Countries reporting Zika virus transmission - summary in Americas

The following countries are reporting on-going transmission of the Zika virus:

  • Costa Rica - affected localities include Nicoya, Carrillo, Alajuelita.
  • Honduras - more than 19 000 cases, including 78 persons with the Gillain-Barré syndrome. Most affected departments include Cortés, Francisco Morazán, Yoro, Choluteca.
  • El Salvador - almost 6,400 cases
  • Nicaragua - most affected area is Managua
  • Panama - babies with congenital malformations reported
  • St Maarten - on-going transmission
  • St Martin - on-going transmission
  • Trinidad and Tobago - sporadic cases
  • Brazil - major epidemic in many states
  • Colombia - widespread transmission nationally. Departments of Santander and Norte de Santander affected with 5 minicipalities reporting high levels of transmission
  • Peru - few sporadic cases reported by Loreto and Cajamarca Regions
  • Venezuela - widespread transmission
  • Puerto Rico - significant levels of transmission locally
  • US Virgin Islands - sporadic cases locally

Visit our Health Library for more information on exposure to and the prevention of Zika Fever.

Advice For Travellers

The risk of exposure to this virus may be high depending on where high numbers of mosquitoes infected with the virus are located. The risk of exposure for the general traveller in any particular location is difficult to estimate since so many infected people have no symptoms and are not recorded officially. There may be many infected people in the community.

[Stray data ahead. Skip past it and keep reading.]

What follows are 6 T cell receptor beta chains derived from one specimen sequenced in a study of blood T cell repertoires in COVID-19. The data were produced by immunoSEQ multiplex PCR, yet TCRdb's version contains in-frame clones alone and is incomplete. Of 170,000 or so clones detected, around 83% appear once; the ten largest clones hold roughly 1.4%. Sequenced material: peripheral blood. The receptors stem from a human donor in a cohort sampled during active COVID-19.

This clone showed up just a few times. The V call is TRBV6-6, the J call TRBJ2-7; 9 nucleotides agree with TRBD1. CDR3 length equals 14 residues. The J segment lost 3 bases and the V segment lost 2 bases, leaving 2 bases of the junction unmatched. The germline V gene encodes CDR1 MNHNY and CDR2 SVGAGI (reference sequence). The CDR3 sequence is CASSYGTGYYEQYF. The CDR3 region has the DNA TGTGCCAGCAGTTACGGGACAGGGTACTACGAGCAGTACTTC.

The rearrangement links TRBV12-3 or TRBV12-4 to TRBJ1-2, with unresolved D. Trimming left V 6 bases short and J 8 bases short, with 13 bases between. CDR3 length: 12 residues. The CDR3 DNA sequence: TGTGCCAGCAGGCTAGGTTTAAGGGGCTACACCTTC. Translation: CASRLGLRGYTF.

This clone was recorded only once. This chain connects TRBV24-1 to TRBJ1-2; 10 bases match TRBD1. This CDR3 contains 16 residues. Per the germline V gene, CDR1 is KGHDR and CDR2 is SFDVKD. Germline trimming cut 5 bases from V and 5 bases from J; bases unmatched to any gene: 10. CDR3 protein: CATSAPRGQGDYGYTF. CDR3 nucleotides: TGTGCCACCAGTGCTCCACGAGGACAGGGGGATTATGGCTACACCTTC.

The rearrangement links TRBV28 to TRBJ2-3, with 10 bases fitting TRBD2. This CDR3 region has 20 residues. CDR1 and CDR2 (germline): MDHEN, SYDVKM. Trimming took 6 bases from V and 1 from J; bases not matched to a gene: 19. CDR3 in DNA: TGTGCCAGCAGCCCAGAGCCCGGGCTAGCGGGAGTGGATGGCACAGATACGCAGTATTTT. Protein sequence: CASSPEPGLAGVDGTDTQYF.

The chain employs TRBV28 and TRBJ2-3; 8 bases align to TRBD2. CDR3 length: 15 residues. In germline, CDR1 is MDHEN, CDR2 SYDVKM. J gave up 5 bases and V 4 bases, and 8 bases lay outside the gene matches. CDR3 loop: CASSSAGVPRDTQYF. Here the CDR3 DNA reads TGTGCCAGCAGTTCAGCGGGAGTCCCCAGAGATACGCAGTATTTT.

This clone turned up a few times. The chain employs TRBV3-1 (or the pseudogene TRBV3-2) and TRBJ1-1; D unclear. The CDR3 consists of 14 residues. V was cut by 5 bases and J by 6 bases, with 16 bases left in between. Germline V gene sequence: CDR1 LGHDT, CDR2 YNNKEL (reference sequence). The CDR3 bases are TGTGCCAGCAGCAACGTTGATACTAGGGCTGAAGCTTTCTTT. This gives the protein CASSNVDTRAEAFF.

The absence of reports from other countries does not mean there is no transmission of Zika virus there.

There is no vaccine or specific treatment for this infection. Travellers can minimize the risk of exposure by taking all necessary precautions to avoid mosquito bites.

There is strong scientific evidence that this virus may be the cause of microcephaly (small brain) and other neurological abnormalities in newborn infants. As a precautionary measure, women who are pregnant, especially in their first trimester, should consider postponing travel to countries where this virus is spreading or, at a minimum, take extra precautions to avoid mosquito bites.

Guillain–Barré syndrome is relatively rare condition characterized by the rapid-onset of a neurological illness with muscle weakness that may develop over half a day to four weeks and that may affect the breathing muscles.

At present, the association between Zika virus and this syndrome has not been confirmed by further scientific evidence. However, as a precautionary measure, travellers can minimize the risk of exposure to Zika virus by taking all necessary precautions to avoid mosquito bites. If neurological symptoms appear after visiting areas where Zika virus is present, travellers should consult their physician immediately.

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